Tag Archives: tobacco

Big tobacco shills now trying to stop GMO labeling initiative in California

From Michelle Simon, on Appetite for Profit:

Modified frame grab from Michelle Simon’s Appetite for Profit website.

“The food industry really hates it when you compare them to Big Tobacco. They try to deny the negative association by claiming that food is different than tobacco. Of course that’s true, but why are the same consultants that have worked for the tobacco industry now shilling for Big Food, opposing the ballot initiative that would require labeling of all foods containing GMO ingredients? Continue reading

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What do raw milk, junk food and tobacco all have in common?

From David E. Gumpert on the Complete Patient blog:

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“I was at a food safety conference a few years back that focused on raw milk, and one state public health official concluded his remarks by saying, to effect, “I personally don’t see why we spend all this time going after raw milk. If people are going to be stupid enough to drink it, then let them go ahead and kill themselves.”

Then, at a raw milk symposium a couple years after that, I heard a raw milk proponent give the other side of the same mind-set. “You know, things will change over the next few years, because the people who oppose us will die off from all the junk food they eat,” she said, referring to the public health regulators. Continue reading

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“What does it profit a man?” — farmer Michael Schmidt — on our culture of profiting from death and destruction

By Michael Schmidt, special to The Bovine:

Profits paving the way to a bright future in rural Ontario? Photo by Michael Schmidt.

Health Canada, CFIA and the local health departments across Canada are on the loose to chase the wrong goose.

First of all please read the following excerpt based on official data from the US.

Since Government is  relying a lot on the research data from the US, I will assume that I can do the same thing. Continue reading

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Abolish the food industry?

From Raj Patel, in The Atlantic:

If public health is a legitimate reason to curb corporations' advertising to kids, why limit bans to cigarettes, booze, and toys in happy meals, and not include, say, all unhealthy food?

“In the fall of 2008, San Francisco polished its progressive credentials by banning something. From October 1, 2008, the sale of cigarettes was prohibited in certain places. You could still buy them in convenience stores, of course, and bodegas, gas stations, and even the occasional bar. But the city thought that perhaps it was a bad idea to allow them to be sold in pharmacies. As the city attorney, Dennis Herrera, put it: “Consumers — and especially young people — should reasonably expect pharmacies to serve their health needs, not to enable our leading cause of preventable death.” Continue reading

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“Bring raw milk industry udderly out in the open” — the Calgary Herald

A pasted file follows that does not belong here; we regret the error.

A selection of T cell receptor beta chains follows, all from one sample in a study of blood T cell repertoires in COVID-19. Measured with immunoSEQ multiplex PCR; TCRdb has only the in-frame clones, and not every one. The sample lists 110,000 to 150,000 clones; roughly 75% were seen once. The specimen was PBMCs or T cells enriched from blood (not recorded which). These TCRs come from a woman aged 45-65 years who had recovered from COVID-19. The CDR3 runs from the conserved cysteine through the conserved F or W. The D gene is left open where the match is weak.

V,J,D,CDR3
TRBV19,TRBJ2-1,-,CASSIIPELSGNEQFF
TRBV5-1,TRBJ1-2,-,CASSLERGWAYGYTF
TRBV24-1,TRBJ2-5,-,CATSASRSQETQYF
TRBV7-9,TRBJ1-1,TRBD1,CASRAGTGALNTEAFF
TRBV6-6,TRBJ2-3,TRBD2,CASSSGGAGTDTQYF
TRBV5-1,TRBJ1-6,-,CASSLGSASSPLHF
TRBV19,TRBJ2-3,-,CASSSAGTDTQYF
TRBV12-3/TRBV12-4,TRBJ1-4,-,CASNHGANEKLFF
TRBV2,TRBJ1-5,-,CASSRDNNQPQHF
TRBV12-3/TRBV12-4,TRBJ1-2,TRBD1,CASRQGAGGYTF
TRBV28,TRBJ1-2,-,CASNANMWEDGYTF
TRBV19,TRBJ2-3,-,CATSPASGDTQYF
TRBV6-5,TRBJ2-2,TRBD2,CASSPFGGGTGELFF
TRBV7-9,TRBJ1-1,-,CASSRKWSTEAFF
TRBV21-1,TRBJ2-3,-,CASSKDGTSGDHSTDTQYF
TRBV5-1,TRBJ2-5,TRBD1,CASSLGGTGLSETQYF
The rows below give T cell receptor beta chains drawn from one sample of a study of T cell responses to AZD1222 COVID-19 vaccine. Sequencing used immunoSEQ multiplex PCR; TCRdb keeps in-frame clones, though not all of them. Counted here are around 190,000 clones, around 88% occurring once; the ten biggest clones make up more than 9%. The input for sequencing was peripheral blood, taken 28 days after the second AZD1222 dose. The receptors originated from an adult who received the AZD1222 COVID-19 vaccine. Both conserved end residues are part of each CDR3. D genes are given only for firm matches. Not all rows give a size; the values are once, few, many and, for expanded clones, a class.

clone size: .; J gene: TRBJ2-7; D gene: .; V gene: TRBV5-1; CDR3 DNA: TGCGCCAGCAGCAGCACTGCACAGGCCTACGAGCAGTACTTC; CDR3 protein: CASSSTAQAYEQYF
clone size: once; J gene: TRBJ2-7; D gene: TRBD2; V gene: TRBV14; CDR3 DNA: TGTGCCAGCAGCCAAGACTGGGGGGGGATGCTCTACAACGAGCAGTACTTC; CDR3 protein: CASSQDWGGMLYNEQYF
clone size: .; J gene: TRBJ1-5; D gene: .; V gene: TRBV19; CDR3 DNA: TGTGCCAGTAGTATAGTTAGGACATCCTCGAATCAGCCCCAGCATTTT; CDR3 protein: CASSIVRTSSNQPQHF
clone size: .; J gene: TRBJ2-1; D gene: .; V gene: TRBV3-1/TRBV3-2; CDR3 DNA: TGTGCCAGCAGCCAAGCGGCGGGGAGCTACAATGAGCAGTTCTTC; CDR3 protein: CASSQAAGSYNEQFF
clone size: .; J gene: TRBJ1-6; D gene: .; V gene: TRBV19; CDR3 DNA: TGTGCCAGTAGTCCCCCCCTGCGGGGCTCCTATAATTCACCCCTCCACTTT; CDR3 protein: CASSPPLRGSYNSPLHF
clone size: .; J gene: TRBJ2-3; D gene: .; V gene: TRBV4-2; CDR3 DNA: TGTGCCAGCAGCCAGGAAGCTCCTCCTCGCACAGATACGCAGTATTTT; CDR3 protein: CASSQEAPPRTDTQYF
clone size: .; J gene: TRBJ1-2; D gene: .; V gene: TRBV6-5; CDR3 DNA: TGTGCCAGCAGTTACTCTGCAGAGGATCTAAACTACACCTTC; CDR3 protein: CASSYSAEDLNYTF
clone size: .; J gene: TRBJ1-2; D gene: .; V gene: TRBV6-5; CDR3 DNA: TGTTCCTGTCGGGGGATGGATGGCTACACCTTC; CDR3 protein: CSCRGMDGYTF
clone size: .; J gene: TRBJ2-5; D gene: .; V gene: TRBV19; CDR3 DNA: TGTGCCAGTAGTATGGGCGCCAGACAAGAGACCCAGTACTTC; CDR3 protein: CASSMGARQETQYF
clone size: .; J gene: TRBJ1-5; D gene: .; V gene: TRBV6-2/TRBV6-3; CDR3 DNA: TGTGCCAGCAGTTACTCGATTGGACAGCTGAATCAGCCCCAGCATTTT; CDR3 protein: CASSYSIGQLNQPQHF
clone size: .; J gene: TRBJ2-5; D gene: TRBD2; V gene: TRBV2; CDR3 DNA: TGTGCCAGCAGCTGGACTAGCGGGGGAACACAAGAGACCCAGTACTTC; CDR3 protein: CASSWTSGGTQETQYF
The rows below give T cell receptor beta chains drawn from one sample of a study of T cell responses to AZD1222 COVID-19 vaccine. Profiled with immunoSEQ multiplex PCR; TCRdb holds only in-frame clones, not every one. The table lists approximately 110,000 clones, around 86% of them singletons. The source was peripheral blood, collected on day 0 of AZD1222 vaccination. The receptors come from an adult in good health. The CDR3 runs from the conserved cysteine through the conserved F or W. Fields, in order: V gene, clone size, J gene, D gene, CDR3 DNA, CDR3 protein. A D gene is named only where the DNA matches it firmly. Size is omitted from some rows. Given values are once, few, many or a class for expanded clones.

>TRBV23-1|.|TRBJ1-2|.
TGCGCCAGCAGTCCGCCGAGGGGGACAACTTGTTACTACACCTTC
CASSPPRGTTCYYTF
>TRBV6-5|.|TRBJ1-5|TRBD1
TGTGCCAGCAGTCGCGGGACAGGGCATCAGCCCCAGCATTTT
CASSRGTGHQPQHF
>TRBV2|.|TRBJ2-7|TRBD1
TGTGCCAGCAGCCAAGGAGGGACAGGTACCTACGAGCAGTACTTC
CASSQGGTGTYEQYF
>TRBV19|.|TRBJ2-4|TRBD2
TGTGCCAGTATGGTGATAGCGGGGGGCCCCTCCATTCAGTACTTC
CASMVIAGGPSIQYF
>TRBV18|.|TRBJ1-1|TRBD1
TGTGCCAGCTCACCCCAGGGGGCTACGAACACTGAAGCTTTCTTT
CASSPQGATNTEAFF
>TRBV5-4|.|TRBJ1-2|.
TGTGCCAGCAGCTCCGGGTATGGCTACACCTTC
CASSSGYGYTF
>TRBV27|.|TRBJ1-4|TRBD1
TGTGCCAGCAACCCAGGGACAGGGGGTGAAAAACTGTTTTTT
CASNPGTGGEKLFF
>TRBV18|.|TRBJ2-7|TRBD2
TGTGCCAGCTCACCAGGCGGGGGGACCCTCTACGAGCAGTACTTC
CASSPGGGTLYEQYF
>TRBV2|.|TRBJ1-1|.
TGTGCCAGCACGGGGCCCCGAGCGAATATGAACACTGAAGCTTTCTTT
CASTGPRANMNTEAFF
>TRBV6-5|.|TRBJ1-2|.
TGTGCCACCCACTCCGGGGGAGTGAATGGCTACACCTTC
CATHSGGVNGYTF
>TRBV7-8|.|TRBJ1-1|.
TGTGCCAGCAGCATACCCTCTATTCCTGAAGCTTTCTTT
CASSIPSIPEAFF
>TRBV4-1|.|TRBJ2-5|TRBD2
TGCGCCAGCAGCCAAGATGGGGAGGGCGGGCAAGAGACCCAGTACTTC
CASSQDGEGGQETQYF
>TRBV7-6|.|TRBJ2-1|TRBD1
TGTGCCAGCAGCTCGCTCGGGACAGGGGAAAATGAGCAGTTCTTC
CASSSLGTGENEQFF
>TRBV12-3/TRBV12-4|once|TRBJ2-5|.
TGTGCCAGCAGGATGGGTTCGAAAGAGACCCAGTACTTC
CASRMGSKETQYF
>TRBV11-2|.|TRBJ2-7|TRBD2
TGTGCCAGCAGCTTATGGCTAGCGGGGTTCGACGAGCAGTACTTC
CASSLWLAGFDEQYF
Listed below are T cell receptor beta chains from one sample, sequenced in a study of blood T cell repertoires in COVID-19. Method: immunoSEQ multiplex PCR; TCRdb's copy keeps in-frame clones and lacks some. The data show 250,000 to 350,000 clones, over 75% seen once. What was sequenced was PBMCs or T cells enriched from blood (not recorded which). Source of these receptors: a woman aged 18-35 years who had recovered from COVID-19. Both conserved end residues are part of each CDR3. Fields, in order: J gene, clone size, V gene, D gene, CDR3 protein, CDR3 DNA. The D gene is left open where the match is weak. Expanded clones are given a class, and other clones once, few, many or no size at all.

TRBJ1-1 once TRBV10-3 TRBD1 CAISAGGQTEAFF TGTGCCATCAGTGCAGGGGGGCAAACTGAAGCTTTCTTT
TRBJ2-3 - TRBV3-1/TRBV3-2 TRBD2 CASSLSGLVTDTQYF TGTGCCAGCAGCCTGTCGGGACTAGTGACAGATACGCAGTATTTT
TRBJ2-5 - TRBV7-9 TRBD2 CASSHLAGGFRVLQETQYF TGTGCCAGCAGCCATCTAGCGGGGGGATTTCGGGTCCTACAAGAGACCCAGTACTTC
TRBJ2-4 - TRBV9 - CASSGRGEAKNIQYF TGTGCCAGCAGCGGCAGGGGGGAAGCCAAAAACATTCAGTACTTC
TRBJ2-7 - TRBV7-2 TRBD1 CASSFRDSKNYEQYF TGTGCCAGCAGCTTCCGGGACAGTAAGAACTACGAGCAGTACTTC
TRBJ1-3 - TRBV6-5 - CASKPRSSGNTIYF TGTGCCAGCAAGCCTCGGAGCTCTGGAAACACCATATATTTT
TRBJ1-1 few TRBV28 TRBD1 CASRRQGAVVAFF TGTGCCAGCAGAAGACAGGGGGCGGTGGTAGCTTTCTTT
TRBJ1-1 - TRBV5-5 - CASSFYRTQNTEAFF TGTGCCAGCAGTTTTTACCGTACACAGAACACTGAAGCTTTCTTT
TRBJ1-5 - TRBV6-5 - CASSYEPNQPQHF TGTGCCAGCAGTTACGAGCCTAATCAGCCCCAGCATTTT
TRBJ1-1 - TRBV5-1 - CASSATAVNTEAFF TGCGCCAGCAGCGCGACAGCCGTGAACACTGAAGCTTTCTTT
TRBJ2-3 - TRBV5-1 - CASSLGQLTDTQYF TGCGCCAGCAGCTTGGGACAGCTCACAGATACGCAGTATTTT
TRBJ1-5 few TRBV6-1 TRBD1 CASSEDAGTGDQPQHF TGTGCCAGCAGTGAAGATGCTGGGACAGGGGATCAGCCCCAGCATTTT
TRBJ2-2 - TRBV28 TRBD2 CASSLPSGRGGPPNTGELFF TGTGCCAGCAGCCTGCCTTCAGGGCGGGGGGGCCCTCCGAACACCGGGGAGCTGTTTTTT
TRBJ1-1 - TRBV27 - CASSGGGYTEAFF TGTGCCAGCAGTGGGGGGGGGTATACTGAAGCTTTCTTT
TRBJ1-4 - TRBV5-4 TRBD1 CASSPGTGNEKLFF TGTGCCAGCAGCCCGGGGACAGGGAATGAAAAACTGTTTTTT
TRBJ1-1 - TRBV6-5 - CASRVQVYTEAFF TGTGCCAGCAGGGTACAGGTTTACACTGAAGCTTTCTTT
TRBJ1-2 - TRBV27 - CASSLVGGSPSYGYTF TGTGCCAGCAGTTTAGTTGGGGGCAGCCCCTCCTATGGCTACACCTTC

Rob Breakenridge, writing in the Calgary Herald:

Dairy farmer Michael Schmidt toasts with a mug of his own raw milk following a media scrum following a court case in Ontario on the legality of raw milk. Photo by: Aaron Lynett, Postmedia News

“How strange, that as Ottawa announced last week new, large and graphic tobacco warning labels, proponents of raw milk were still fighting even to get their product on the market. Continue reading

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Food Deserts — what if, in your neighbourhood, you could only buy junk food and processed food?

Anthropologist Michael Powell looks at food in America, from Farmers Markets to “Food Desertification” (that’s about how in poor urban areas, opportunities to buy healthy food without driving a long distance are severely limited). Excerpted from the “Savage Minds” blog:

Food desertification across the U.S. circa 2000. Via Foodmapper blog

“One of the most rapidly growing retail forms today is the farmer’s market, a transitory gathering of local farmers who set up tables under tents and provide access to locally grown fruits and vegetables. There are many different types of farmer’s markets, some limiting what a vendor can sell to only produce grown on the vendor’s own farm, while others allow more leeway and may include prepared foods. In California, where I live, farmer’s markets were made legal about 25 years ago. The original intent was to provide access to locally grown fruits and vegetables to lower-class neighborhoods. Continue reading

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Michael Schmidt on new challenges to freedom on the legislative front in B.C.

Michael Schmidt, with cowshare member and reporter, following the not-guilty verdict in January 2010

Michael Schmidt: I have been watching with real concerns the recent developments regarding the tactics Government and bureaucrats are using across this continent to enforce compliance amongst farmers and consumers, amongst health practitioners and patients, amongst those who want to live, who want to work and who deserve respect. Continue reading

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